Shares in Royal Mail Group (LON:RMG) have fallen into the red in London this morning, as the company updated the market on its pension review, having warned that its current defined benefit scheme is unaffordable beyond next year. The privatised postal operator is now offering employees a choice between a defined benefit or contribution pension scheme, in an effort to reach an agreement with trade unions.
As of 09:18 BST, Royal Mail’s share price had lost 0.83 percent to 407.60p, underperforming the broader UK market, with the benchmark FTSE 100 index currently standing 0.08 percent lower at 7,407.73 points. The group’s shares have lost just under a fifth of their value over the past year, and are down by nearly 12 percent in the year-to-date.
Royal Mail announced in a statement this morning that following extensive talks with its unions, it was now offering its employees a choice between a new defined benefit scheme and a defined contribution scheme. The postal operator expects the overall cost of the proposal to be funded within its current £400 million annual pension contribution.
“Royal Mail believes that the risk to the Company of the proposed Defined Benefit cash balance scheme would be materially lower than under the current Plan and is a manageable risk for us,” the postal operator pointed out.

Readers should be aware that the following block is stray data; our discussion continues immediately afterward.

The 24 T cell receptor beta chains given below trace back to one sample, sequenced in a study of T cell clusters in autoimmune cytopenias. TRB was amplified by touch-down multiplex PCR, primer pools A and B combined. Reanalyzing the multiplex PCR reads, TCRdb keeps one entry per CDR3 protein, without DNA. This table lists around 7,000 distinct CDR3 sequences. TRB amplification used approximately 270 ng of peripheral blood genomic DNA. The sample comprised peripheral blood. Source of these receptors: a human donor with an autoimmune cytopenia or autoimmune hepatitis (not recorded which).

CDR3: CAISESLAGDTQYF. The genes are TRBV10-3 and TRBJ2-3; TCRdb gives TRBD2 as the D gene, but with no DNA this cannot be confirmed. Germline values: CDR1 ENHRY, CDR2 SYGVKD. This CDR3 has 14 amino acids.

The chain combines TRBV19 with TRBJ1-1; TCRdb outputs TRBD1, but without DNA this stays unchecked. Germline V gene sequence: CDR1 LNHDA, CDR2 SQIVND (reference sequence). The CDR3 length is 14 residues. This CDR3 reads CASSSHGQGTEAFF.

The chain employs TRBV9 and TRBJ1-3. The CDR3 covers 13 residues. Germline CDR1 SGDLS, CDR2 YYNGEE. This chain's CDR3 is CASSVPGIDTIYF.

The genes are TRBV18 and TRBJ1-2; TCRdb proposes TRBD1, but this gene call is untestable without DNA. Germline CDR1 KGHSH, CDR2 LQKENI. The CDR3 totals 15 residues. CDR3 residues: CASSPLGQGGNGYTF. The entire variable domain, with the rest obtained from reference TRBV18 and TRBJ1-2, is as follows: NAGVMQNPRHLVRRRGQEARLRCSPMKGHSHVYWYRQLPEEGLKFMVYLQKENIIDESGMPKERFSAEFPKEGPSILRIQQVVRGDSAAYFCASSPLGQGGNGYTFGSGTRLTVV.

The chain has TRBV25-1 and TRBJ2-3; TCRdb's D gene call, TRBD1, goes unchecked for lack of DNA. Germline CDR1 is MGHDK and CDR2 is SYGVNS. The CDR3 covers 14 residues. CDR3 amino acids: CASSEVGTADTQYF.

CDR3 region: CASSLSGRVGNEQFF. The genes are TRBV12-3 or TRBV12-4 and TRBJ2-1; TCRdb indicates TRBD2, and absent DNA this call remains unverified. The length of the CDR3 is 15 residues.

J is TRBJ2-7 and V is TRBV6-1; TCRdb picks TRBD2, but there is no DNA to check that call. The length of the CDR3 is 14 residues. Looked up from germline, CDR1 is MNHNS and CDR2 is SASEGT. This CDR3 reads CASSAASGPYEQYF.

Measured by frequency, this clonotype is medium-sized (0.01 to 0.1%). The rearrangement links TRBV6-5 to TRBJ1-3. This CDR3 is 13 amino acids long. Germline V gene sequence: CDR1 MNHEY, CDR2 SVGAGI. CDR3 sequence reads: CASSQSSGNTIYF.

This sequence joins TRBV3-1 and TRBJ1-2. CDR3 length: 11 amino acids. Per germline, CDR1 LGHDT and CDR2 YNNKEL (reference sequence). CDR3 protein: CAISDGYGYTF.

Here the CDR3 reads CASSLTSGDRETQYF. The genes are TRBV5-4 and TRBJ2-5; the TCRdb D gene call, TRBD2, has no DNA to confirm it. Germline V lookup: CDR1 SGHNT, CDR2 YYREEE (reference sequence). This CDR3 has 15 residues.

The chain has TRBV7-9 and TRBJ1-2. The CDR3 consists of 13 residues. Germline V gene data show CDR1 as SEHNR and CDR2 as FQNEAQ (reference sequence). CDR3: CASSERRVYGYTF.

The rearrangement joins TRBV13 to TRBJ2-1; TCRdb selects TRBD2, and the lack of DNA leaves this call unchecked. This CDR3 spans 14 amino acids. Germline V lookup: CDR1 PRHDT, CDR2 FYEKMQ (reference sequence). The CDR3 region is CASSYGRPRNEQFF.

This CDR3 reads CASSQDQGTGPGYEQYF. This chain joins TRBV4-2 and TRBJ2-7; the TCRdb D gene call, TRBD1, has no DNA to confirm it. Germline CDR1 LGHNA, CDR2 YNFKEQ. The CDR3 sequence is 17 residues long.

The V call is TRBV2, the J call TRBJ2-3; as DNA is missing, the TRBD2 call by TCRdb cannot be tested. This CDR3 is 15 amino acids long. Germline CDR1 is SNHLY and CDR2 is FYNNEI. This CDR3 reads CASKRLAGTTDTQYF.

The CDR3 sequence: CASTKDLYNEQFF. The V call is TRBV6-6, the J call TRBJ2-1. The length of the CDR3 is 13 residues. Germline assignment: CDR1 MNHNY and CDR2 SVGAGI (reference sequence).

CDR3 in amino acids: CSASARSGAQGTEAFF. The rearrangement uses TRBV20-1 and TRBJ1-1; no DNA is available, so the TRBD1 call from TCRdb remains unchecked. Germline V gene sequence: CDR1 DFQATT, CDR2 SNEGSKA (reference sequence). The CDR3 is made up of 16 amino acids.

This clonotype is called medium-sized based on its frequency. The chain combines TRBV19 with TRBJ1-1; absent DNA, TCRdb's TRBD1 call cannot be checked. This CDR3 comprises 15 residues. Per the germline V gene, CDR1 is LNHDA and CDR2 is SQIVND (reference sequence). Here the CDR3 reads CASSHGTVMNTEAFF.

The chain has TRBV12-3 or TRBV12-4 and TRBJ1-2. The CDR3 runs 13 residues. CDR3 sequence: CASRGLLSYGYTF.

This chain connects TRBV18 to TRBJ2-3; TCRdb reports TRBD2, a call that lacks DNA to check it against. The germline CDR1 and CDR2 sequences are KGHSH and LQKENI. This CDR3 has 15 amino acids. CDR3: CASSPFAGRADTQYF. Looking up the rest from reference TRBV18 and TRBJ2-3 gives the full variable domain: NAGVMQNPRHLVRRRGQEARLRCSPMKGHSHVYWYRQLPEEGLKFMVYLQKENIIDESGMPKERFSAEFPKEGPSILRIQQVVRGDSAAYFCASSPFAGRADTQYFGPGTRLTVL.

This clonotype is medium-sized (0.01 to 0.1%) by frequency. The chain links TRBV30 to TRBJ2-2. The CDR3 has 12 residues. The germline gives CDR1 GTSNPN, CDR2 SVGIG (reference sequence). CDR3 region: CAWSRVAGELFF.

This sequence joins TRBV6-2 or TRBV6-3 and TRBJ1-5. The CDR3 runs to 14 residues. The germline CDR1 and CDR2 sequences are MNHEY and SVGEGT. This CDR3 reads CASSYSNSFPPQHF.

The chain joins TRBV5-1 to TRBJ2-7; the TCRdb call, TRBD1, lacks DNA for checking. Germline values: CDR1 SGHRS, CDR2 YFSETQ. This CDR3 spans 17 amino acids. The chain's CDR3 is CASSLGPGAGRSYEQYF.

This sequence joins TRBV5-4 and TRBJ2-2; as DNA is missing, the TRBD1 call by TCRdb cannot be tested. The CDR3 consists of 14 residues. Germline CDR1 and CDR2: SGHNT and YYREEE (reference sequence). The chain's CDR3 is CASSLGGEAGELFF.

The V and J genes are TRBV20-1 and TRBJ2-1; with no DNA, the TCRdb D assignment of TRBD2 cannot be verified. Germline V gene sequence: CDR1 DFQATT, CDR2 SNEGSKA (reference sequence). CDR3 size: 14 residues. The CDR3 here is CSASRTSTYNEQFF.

The FTSE 100 group said that the Unite union will hold a ballot to seek members’ views on the proposal. The Communication Workers’ Union has also been offered the proposal but has not yet commented on the new plan.
The 15 analysts offering 12-month price targets for Royal Mail for the Financial Times have a median target of 475.00p on the shares, with a high estimate of 590.00p and a low estimate of 350.00p. As of July 7, the consensus forecast amongst 17 polled investment analysts covering the postal operator advises investors to hold their position in the company.